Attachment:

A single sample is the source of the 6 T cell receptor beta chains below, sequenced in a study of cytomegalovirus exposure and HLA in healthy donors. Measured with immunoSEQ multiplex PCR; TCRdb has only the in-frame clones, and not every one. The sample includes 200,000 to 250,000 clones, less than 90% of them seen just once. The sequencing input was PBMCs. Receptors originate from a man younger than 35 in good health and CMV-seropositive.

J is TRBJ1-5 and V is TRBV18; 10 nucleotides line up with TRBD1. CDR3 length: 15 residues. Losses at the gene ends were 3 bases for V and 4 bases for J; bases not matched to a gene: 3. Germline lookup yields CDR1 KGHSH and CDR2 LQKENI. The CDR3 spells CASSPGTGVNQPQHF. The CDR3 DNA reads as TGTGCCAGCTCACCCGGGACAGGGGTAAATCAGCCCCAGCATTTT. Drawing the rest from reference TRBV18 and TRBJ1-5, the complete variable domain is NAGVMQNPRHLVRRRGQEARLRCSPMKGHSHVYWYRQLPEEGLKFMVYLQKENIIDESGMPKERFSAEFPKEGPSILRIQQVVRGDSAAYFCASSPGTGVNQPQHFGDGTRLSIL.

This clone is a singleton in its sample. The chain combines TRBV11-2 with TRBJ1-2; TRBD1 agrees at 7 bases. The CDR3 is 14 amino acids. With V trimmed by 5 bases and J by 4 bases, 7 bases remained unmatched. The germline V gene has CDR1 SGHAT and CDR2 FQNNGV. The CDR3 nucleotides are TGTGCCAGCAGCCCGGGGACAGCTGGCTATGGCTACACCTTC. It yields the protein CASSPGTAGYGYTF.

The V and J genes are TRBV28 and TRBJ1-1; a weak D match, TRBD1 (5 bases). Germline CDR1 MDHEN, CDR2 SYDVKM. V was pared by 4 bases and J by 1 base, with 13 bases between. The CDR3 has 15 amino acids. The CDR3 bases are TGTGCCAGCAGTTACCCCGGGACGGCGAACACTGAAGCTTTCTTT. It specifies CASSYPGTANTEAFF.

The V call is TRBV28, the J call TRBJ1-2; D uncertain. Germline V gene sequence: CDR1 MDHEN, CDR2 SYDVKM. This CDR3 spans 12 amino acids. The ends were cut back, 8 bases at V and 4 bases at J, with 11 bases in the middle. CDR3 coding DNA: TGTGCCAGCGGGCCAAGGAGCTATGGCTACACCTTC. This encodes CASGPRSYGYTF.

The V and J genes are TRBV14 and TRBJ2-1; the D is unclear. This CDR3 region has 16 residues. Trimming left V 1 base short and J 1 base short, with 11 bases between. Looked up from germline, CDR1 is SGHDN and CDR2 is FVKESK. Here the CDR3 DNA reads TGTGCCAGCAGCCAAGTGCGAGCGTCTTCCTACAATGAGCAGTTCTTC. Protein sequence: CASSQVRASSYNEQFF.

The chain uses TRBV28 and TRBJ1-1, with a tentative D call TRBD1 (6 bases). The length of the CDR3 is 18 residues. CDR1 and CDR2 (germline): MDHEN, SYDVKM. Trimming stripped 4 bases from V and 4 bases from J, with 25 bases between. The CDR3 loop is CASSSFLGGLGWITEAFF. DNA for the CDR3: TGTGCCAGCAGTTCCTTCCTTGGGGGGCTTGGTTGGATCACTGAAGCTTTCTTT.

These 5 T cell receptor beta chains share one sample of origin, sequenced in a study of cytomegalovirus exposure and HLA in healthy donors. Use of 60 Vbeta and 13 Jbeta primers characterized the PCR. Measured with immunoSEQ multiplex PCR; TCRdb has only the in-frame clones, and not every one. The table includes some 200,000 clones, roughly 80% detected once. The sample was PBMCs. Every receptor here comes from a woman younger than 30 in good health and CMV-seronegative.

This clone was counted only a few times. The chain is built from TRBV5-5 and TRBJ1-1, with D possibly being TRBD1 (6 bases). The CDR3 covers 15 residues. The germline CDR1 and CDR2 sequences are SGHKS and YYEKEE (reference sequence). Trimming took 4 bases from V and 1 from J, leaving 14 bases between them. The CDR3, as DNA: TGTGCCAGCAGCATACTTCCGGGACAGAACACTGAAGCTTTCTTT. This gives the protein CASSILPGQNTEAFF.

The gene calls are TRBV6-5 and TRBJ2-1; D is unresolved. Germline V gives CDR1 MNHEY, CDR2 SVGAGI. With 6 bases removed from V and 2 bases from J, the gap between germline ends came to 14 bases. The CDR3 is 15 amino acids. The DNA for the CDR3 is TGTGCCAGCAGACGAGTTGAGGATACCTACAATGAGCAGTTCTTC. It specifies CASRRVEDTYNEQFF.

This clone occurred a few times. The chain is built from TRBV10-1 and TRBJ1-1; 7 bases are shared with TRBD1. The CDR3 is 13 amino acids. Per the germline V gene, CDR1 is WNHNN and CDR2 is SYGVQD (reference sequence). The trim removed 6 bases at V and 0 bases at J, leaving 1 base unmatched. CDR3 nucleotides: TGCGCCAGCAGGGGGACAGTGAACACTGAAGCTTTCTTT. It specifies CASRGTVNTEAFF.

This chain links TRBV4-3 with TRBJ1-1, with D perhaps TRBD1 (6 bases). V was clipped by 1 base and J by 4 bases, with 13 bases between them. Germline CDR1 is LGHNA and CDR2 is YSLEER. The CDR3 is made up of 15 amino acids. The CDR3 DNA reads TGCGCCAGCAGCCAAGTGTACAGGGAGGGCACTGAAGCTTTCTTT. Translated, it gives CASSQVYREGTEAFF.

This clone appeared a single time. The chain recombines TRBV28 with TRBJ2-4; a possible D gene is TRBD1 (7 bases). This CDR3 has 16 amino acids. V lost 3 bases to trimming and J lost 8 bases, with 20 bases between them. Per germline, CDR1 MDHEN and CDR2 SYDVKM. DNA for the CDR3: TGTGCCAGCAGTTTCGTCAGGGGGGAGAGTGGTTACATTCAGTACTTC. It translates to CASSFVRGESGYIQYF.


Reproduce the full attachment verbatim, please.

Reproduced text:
A single sample is the source of the 6 T cell receptor beta chains below, sequenced in a study of cytomegalovirus exposure and HLA in healthy donors. Measured with immunoSEQ multiplex PCR; TCRdb has only the in-frame clones, and not every one. The sample includes 200,000 to 250,000 clones, less than 90% of them seen just once. The sequencing input was PBMCs. Receptors originate from a man younger than 35 in good health and CMV-seropositive.

J is TRBJ1-5 and V is TRBV18; 10 nucleotides line up with TRBD1. CDR3 length: 15 residues. Losses at the gene ends were 3 bases for V and 4 bases for J; bases not matched to a gene: 3. Germline lookup yields CDR1 KGHSH and CDR2 LQKENI. The CDR3 spells CASSPGTGVNQPQHF. The CDR3 DNA reads as TGTGCCAGCTCACCCGGGACAGGGGTAAATCAGCCCCAGCATTTT. Drawing the rest from reference TRBV18 and TRBJ1-5, the complete variable domain is NAGVMQNPRHLVRRRGQEARLRCSPMKGHSHVYWYRQLPEEGLKFMVYLQKENIIDESGMPKERFSAEFPKEGPSILRIQQVVRGDSAAYFCASSPGTGVNQPQHFGDGTRLSIL.

This clone is a singleton in its sample. The chain combines TRBV11-2 with TRBJ1-2; TRBD1 agrees at 7 bases. The CDR3 is 14 amino acids. With V trimmed by 5 bases and J by 4 bases, 7 bases remained unmatched. The germline V gene has CDR1 SGHAT and CDR2 FQNNGV. The CDR3 nucleotides are TGTGCCAGCAGCCCGGGGACAGCTGGCTATGGCTACACCTTC. It yields the protein CASSPGTAGYGYTF.

The V and J genes are TRBV28 and TRBJ1-1; a weak D match, TRBD1 (5 bases). Germline CDR1 MDHEN, CDR2 SYDVKM. V was pared by 4 bases and J by 1 base, with 13 bases between. The CDR3 has 15 amino acids. The CDR3 bases are TGTGCCAGCAGTTACCCCGGGACGGCGAACACTGAAGCTTTCTTT. It specifies CASSYPGTANTEAFF.

The V call is TRBV28, the J call TRBJ1-2; D uncertain. Germline V gene sequence: CDR1 MDHEN, CDR2 SYDVKM. This CDR3 spans 12 amino acids. The ends were cut back, 8 bases at V and 4 bases at J, with 11 bases in the middle. CDR3 coding DNA: TGTGCCAGCGGGCCAAGGAGCTATGGCTACACCTTC. This encodes CASGPRSYGYTF.

The V and J genes are TRBV14 and TRBJ2-1; the D is unclear. This CDR3 region has 16 residues. Trimming left V 1 base short and J 1 base short, with 11 bases between. Looked up from germline, CDR1 is SGHDN and CDR2 is FVKESK. Here the CDR3 DNA reads TGTGCCAGCAGCCAAGTGCGAGCGTCTTCCTACAATGAGCAGTTCTTC. Protein sequence: CASSQVRASSYNEQFF.

The chain uses TRBV28 and TRBJ1-1, with a tentative D call TRBD1 (6 bases). The length of the CDR3 is 18 residues. CDR1 and CDR2 (germline): MDHEN, SYDVKM. Trimming stripped 4 bases from V and 4 bases from J, with 25 bases between. The CDR3 loop is CASSSFLGGLGWITEAFF. DNA for the CDR3: TGTGCCAGCAGTTCCTTCCTTGGGGGGCTTGGTTGGATCACTGAAGCTTTCTTT.

These 5 T cell receptor beta chains share one sample of origin, sequenced in a study of cytomegalovirus exposure and HLA in healthy donors. Use of 60 Vbeta and 13 Jbeta primers characterized the PCR. Measured with immunoSEQ multiplex PCR; TCRdb has only the in-frame clones, and not every one. The table includes some 200,000 clones, roughly 80% detected once. The sample was PBMCs. Every receptor here comes from a woman younger than 30 in good health and CMV-seronegative.

This clone was counted only a few times. The chain is built from TRBV5-5 and TRBJ1-1, with D possibly being TRBD1 (6 bases). The CDR3 covers 15 residues. The germline CDR1 and CDR2 sequences are SGHKS and YYEKEE (reference sequence). Trimming took 4 bases from V and 1 from J, leaving 14 bases between them. The CDR3, as DNA: TGTGCCAGCAGCATACTTCCGGGACAGAACACTGAAGCTTTCTTT. This gives the protein CASSILPGQNTEAFF.

The gene calls are TRBV6-5 and TRBJ2-1; D is unresolved. Germline V gives CDR1 MNHEY, CDR2 SVGAGI. With 6 bases removed from V and 2 bases from J, the gap between germline ends came to 14 bases. The CDR3 is 15 amino acids. The DNA for the CDR3 is TGTGCCAGCAGACGAGTTGAGGATACCTACAATGAGCAGTTCTTC. It specifies CASRRVEDTYNEQFF.

This clone occurred a few times. The chain is built from TRBV10-1 and TRBJ1-1; 7 bases are shared with TRBD1. The CDR3 is 13 amino acids. Per the germline V gene, CDR1 is WNHNN and CDR2 is SYGVQD (reference sequence). The trim removed 6 bases at V and 0 bases at J, leaving 1 base unmatched. CDR3 nucleotides: TGCGCCAGCAGGGGGACAGTGAACACTGAAGCTTTCTTT. It specifies CASRGTVNTEAFF.

This chain links TRBV4-3 with TRBJ1-1, with D perhaps TRBD1 (6 bases). V was clipped by 1 base and J by 4 bases, with 13 bases between them. Germline CDR1 is LGHNA and CDR2 is YSLEER. The CDR3 is made up of 15 amino acids. The CDR3 DNA reads TGCGCCAGCAGCCAAGTGTACAGGGAGGGCACTGAAGCTTTCTTT. Translated, it gives CASSQVYREGTEAFF.

This clone appeared a single time. The chain recombines TRBV28 with TRBJ2-4; a possible D gene is TRBD1 (7 bases). This CDR3 has 16 amino acids. V lost 3 bases to trimming and J lost 8 bases, with 20 bases between them. Per germline, CDR1 MDHEN and CDR2 SYDVKM. DNA for the CDR3: TGTGCCAGCAGTTTCGTCAGGGGGGAGAGTGGTTACATTCAGTACTTC. It translates to CASSFVRGESGYIQYF.